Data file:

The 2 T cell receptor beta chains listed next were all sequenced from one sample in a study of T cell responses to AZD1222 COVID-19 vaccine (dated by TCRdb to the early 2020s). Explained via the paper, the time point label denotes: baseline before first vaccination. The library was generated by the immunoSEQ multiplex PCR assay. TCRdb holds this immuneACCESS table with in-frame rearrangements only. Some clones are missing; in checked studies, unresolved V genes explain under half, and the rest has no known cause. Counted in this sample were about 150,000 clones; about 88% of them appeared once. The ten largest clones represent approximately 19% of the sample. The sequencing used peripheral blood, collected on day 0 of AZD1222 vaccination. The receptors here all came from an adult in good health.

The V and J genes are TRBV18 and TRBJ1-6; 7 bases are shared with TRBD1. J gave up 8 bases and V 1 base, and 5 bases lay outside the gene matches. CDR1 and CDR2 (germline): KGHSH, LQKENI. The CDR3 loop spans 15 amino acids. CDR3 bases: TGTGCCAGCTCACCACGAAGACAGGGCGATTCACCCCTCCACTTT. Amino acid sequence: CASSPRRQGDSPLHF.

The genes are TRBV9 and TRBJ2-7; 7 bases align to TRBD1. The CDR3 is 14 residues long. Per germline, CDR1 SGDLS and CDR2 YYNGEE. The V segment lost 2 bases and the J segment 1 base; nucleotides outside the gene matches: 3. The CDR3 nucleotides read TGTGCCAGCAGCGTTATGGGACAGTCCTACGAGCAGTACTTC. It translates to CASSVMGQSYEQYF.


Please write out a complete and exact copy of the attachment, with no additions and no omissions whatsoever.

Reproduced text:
The 2 T cell receptor beta chains listed next were all sequenced from one sample in a study of T cell responses to AZD1222 COVID-19 vaccine (dated by TCRdb to the early 2020s). Explained via the paper, the time point label denotes: baseline before first vaccination. The library was generated by the immunoSEQ multiplex PCR assay. TCRdb holds this immuneACCESS table with in-frame rearrangements only. Some clones are missing; in checked studies, unresolved V genes explain under half, and the rest has no known cause. Counted in this sample were about 150,000 clones; about 88% of them appeared once. The ten largest clones represent approximately 19% of the sample. The sequencing used peripheral blood, collected on day 0 of AZD1222 vaccination. The receptors here all came from an adult in good health.

The V and J genes are TRBV18 and TRBJ1-6; 7 bases are shared with TRBD1. J gave up 8 bases and V 1 base, and 5 bases lay outside the gene matches. CDR1 and CDR2 (germline): KGHSH, LQKENI. The CDR3 loop spans 15 amino acids. CDR3 bases: TGTGCCAGCTCACCACGAAGACAGGGCGATTCACCCCTCCACTTT. Amino acid sequence: CASSPRRQGDSPLHF.

The genes are TRBV9 and TRBJ2-7; 7 bases align to TRBD1. The CDR3 is 14 residues long. Per germline, CDR1 SGDLS and CDR2 YYNGEE. The V segment lost 2 bases and the J segment 1 base; nucleotides outside the gene matches: 3. The CDR3 nucleotides read TGTGCCAGCAGCGTTATGGGACAGTCCTACGAGCAGTACTTC. It translates to CASSVMGQSYEQYF.